Use this URL to cite or link to this record in EThOS: http://ethos.bl.uk/OrderDetails.do?uin=uk.bl.ethos.479173
Title: True stories drawn from life : a critical and cultural reflection on courtroom drawings in contemporary English national daily newspapers
Author: Hewitt, William John.
Awarding Body: Manchester Metropolitan University
Current Institution: Manchester Metropolitan University
Date of Award: 2008
Availability of Full Text:
Access through EThOS:
Abstract:
The central subject of this thesis is the practice of contemporary English courtroom drawing. Its outcome in daily newspapers constitutes the sole application of eyewitness drawing as a regular means of reporting hard news within the mass media. Courtroom drawing - or sketching - is a long-established, culturally pervasive but critically neglected form of visual journalism. Its antecedents and characteristics have been associated with the generic imagery of broadsides, and it is possible that its future will be curtailed by the use of photo-digital technologies. The survival of courtroom drawing is a consequence of the prohibition of image-making in British courts, which causes the representation of trials to be dependent on artists' memories. The journalistic performance and evidential value of autobiographic memory are key concerns of this thesis. I will refer to the central objects of discussion as courtroom drawings and courtroom sketches, and occasionally as courtroom art. Here the words'sketch' and 'drawing' are closely related to the activities of production, and I will attach no hierarchical attributes to these terms within the context of the depiction of modern British trials. At the outset of my research just four full-time courtroom artists were employed in the English national news media. Their testimonies provide a primary source of information concerning the material and social conditions of the production of courtroom drawings. Elements of my creative practice are referenced as a method of engaging with the mnemonic depiction of the courtroom, and in that sense this thesis is practice-led. I aim to demonstrate the research value of personal practice in the analysis of other artists' work, and to re-centre the artists' experience of production within a pluralistic critical discourse. A reflection on the Soham murder prosecutions weighs perceptions of the production experience against the display of courtroom drawings within the miscellany of daily news, leading to considerations of the wider cultural functions of memory and the interplay of the past and the present in public and private negotiations of truthfulness. I am able to conclude that contemporary courtroom sketches are the outcome of a rigorous, specific, principled and studious process of visual investigation. By presenting a more detailed account of the practice and culture of contemporary courtroom drawing than hitherto existed, this thesis makes a significant contribution to our knowledge of a rarefied form of visual journalism, and of the evidential value of personal memory in the production of hand-rendered 'eyewitness' art.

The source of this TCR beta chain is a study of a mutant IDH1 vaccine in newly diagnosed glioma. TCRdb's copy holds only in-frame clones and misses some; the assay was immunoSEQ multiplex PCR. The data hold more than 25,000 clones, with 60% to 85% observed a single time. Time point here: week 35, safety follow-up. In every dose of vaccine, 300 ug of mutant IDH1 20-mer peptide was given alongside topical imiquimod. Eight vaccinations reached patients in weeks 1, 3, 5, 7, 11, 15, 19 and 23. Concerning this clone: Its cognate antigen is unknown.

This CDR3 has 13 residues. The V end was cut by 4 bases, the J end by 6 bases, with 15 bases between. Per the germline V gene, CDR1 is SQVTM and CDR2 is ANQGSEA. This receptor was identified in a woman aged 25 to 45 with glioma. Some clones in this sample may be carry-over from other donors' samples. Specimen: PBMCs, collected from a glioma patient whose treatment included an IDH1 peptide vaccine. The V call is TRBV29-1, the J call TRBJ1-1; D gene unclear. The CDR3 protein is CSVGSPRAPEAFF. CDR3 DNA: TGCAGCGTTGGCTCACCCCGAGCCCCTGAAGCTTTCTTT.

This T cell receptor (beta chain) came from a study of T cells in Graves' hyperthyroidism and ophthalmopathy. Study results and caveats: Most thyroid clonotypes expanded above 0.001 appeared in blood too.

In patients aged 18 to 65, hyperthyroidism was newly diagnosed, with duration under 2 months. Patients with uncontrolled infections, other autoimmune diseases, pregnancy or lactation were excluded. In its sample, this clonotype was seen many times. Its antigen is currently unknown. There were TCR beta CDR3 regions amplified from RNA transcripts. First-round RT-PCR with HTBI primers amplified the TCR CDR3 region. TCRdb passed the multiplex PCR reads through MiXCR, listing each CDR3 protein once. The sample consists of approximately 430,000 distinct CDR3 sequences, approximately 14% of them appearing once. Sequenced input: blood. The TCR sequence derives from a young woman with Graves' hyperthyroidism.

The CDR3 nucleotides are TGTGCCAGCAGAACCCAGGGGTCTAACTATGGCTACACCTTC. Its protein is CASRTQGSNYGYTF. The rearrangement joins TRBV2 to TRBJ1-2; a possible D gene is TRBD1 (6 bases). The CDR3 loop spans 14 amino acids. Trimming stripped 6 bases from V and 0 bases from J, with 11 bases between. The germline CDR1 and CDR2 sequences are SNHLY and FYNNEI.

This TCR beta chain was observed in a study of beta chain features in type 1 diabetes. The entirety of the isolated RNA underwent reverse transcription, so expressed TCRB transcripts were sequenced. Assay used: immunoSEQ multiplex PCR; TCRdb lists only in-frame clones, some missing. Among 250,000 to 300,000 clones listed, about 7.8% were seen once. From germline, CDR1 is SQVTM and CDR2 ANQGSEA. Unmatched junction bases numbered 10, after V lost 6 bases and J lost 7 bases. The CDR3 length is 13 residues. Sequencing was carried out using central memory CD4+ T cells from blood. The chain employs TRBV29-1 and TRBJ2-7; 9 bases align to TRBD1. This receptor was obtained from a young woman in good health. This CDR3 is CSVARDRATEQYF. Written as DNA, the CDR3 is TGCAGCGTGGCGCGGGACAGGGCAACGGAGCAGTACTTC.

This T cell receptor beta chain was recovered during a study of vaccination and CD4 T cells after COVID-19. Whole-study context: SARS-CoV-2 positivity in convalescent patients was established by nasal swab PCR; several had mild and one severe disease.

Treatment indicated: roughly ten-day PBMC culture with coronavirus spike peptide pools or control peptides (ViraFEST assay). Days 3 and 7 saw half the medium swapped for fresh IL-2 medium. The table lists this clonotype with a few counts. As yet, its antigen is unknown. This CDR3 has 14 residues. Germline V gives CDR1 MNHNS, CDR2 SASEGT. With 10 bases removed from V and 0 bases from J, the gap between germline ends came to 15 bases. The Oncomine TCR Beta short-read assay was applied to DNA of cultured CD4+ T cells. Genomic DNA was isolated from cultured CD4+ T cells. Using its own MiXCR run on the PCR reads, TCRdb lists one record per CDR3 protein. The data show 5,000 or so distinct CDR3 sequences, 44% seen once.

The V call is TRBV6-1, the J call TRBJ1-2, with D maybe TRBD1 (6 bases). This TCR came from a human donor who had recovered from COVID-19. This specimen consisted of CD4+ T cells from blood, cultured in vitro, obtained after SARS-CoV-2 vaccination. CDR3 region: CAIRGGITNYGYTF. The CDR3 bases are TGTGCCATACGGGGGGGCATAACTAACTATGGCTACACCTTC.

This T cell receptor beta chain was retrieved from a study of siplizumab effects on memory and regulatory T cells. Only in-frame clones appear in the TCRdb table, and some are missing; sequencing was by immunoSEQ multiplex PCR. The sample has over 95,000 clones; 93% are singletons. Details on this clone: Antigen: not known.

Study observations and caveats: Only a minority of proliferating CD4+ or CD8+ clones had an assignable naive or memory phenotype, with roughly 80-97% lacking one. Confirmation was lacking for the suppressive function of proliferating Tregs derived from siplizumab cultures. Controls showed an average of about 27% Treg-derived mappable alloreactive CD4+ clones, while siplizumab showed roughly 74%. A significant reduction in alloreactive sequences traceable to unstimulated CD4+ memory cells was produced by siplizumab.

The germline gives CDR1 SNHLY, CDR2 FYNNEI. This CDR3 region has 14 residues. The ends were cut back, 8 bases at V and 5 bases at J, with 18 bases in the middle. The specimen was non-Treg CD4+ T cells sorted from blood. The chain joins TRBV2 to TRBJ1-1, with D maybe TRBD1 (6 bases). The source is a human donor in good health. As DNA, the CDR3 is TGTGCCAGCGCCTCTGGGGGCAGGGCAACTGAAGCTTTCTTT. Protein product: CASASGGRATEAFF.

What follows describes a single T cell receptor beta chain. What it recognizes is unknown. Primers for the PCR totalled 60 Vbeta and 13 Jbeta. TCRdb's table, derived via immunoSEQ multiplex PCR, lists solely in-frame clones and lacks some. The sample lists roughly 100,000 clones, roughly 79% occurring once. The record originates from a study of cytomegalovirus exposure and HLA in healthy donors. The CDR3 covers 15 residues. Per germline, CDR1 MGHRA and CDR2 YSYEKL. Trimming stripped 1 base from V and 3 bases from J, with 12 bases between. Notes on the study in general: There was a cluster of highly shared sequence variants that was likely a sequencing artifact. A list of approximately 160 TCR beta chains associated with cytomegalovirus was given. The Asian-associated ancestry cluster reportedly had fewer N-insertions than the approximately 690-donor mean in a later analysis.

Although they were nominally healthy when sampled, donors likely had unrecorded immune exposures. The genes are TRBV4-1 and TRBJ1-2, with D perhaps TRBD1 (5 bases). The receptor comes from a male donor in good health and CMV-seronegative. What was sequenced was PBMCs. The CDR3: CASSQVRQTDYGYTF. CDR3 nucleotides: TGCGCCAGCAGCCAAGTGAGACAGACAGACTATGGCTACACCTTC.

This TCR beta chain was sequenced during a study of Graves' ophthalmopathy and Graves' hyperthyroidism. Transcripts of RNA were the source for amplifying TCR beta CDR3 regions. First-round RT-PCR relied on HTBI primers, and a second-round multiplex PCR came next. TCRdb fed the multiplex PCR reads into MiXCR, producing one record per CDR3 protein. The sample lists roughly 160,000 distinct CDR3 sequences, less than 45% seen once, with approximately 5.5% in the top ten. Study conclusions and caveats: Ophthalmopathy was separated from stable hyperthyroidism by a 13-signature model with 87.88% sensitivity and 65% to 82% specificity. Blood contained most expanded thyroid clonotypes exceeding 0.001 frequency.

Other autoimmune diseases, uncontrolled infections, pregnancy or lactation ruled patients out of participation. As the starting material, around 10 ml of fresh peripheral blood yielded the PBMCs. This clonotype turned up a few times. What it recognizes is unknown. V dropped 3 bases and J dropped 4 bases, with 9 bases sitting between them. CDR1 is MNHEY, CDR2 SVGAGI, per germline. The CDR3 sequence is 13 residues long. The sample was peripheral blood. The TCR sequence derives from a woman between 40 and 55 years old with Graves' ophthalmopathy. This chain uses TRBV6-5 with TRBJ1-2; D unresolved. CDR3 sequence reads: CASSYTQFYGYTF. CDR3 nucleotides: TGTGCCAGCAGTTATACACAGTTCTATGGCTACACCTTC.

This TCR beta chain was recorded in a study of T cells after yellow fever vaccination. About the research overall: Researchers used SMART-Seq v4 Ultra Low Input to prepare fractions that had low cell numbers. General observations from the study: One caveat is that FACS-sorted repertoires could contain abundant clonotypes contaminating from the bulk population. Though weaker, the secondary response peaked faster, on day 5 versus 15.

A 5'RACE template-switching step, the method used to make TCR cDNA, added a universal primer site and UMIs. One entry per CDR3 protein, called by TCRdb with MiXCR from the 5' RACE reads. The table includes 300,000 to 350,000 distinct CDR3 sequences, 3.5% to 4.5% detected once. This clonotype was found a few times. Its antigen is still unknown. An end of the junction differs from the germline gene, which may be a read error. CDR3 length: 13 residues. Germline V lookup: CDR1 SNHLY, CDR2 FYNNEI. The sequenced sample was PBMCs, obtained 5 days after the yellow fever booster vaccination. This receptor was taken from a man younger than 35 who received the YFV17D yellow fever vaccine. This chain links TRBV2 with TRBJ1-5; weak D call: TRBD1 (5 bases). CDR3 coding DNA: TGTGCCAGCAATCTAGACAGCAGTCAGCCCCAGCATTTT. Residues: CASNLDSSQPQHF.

Supervisor: Not available Sponsor: Not available
Qualification Name: Thesis (Ph.D.) Qualification Level: Doctoral
EThOS ID: uk.bl.ethos.479173  DOI: Not available
Share: